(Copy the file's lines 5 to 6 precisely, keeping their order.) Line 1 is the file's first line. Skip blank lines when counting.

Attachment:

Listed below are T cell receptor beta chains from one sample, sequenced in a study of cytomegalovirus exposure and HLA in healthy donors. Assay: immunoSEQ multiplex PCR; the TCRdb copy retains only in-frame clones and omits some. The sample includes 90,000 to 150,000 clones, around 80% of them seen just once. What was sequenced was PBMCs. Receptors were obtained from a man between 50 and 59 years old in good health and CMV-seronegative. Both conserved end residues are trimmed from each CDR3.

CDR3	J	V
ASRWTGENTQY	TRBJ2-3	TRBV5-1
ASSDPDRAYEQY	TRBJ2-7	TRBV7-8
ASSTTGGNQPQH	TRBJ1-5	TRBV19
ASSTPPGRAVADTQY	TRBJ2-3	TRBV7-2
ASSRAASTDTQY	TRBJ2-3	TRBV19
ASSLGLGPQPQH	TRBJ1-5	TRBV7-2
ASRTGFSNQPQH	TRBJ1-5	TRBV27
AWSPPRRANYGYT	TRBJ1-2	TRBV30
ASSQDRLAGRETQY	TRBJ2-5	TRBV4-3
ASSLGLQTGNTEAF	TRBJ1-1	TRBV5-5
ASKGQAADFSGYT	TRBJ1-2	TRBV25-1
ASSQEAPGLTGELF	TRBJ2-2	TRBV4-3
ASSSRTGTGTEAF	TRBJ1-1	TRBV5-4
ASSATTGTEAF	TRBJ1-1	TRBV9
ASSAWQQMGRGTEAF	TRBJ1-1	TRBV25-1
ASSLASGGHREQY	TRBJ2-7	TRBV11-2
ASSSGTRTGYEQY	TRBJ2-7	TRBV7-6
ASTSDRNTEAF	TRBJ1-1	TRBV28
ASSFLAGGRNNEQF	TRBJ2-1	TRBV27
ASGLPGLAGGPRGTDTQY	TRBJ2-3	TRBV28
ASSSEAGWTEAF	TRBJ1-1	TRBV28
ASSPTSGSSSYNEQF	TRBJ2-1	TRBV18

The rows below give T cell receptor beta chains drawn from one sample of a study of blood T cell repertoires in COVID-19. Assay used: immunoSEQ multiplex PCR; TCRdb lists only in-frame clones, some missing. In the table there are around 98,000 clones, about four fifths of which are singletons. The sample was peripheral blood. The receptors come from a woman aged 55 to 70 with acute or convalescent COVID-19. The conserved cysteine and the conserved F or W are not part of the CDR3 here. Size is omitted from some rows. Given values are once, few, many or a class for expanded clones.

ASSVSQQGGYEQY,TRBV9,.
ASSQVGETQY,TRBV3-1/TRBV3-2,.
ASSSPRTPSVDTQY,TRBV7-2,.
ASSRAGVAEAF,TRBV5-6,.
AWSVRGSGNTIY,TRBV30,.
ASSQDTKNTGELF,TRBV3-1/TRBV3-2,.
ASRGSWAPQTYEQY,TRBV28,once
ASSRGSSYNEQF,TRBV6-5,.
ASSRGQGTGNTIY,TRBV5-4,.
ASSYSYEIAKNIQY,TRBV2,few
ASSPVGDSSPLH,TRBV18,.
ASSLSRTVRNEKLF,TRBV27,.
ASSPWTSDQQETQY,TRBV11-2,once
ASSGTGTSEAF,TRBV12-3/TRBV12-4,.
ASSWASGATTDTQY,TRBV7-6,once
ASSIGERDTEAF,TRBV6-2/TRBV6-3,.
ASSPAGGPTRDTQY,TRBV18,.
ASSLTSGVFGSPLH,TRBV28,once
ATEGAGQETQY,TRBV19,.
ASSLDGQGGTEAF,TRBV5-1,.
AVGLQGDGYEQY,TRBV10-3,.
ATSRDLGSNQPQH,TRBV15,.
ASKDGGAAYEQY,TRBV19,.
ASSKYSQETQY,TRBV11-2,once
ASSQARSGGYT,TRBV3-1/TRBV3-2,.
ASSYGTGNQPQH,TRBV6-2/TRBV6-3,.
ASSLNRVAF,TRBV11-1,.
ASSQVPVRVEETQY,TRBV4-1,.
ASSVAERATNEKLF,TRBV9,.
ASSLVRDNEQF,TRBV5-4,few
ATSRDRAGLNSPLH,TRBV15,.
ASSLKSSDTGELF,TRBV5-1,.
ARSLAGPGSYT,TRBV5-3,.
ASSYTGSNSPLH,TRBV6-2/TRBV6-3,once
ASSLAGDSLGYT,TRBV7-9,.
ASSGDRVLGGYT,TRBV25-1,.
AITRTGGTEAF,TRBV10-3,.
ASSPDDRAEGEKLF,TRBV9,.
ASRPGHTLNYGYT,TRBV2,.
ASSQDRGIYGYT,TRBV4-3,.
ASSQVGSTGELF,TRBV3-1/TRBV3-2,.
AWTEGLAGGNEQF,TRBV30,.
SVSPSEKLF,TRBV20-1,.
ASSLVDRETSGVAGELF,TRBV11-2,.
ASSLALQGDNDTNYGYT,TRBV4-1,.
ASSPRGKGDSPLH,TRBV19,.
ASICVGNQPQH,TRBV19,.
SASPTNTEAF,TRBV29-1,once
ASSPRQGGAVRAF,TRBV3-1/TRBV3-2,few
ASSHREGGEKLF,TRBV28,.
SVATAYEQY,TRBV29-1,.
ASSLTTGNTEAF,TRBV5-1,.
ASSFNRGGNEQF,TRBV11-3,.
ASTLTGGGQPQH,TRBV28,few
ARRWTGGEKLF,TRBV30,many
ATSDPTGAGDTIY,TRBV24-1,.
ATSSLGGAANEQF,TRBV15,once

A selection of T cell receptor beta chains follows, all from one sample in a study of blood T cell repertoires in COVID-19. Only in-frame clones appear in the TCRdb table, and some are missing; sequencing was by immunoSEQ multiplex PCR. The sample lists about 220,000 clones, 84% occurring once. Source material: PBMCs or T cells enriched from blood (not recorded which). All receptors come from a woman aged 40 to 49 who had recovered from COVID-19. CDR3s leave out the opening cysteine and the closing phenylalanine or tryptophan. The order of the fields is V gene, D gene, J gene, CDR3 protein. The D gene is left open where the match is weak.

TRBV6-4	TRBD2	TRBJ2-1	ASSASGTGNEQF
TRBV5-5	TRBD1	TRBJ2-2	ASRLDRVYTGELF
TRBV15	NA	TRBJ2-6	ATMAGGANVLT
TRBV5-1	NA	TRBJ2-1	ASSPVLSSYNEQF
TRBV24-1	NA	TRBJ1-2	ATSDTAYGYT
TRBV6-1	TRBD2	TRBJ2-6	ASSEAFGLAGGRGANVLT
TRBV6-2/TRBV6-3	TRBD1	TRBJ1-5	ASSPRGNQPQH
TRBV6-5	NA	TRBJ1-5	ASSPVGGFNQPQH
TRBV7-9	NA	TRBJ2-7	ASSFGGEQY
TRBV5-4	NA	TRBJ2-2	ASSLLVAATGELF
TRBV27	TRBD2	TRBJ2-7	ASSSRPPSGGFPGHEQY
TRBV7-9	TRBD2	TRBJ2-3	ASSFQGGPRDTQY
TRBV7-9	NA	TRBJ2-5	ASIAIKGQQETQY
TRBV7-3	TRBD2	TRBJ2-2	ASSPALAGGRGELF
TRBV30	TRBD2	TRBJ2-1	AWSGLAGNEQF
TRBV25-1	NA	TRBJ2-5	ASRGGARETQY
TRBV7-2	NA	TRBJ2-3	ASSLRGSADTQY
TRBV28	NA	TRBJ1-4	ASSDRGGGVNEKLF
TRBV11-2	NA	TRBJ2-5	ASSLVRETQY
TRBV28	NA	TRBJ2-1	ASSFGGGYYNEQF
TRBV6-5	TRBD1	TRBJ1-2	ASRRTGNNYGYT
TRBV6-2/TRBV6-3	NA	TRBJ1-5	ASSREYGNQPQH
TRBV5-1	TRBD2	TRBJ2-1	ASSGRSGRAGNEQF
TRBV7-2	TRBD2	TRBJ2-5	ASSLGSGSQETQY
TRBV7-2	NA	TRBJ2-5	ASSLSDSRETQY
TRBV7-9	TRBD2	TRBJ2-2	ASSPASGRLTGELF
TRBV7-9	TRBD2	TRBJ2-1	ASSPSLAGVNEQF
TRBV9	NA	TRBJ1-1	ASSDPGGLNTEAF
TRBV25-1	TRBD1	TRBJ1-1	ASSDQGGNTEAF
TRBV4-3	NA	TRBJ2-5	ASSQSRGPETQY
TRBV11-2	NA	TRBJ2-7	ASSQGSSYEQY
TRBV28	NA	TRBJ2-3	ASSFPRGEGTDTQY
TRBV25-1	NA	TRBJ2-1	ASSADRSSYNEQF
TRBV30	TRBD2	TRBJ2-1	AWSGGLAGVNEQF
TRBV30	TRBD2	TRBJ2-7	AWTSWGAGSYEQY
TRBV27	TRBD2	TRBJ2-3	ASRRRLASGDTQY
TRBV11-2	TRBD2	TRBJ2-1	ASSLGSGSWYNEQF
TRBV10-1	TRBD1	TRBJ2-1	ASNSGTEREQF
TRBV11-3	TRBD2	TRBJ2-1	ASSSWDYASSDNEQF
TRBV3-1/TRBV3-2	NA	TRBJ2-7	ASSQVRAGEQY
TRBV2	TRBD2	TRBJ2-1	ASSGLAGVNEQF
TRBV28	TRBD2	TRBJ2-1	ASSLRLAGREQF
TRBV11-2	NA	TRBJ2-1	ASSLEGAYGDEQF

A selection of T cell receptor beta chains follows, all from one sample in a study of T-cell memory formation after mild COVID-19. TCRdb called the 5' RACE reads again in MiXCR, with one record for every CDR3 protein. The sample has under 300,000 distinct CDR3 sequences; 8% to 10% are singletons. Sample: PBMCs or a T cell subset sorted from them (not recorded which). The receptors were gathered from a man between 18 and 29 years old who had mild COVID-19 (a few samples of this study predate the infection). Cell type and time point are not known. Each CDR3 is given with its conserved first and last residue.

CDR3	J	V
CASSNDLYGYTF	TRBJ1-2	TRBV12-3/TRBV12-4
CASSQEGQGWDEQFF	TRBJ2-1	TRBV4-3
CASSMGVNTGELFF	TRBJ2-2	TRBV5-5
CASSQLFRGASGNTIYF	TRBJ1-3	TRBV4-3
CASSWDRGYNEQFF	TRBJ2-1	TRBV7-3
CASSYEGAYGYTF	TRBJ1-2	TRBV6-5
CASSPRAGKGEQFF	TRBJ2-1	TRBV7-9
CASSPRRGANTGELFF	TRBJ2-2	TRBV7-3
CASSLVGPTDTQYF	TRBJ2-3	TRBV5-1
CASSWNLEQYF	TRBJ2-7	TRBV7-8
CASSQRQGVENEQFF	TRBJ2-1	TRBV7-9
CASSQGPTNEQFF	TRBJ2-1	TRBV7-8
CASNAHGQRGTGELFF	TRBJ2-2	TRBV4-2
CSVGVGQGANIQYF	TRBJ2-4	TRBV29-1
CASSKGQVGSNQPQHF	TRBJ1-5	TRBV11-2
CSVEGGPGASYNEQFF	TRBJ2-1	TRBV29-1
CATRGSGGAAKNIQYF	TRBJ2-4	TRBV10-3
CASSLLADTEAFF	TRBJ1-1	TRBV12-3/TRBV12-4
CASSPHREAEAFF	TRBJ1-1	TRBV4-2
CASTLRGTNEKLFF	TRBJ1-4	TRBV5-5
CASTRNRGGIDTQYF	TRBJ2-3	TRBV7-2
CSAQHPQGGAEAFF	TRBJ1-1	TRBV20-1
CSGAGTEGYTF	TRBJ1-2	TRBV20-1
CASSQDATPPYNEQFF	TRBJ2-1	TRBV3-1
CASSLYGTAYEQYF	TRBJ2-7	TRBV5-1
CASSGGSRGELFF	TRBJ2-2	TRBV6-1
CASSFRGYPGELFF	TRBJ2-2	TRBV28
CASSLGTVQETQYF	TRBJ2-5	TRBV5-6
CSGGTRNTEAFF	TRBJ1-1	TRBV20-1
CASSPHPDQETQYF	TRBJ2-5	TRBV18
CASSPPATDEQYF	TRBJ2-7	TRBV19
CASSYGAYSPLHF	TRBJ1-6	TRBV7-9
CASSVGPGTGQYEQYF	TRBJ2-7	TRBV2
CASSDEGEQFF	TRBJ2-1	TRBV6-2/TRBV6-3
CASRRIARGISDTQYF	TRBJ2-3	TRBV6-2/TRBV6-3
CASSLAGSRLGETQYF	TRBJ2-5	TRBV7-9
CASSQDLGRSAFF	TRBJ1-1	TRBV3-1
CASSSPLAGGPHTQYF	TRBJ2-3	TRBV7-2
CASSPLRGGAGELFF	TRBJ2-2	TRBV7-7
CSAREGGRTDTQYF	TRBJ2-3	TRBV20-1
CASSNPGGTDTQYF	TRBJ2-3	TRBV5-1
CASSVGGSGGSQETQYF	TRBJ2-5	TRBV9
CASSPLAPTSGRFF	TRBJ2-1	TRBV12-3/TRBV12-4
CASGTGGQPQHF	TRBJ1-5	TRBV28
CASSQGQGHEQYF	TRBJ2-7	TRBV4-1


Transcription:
ASSTTGGNQPQH	TRBJ1-5	TRBV19
ASSTPPGRAVADTQY	TRBJ2-3	TRBV7-2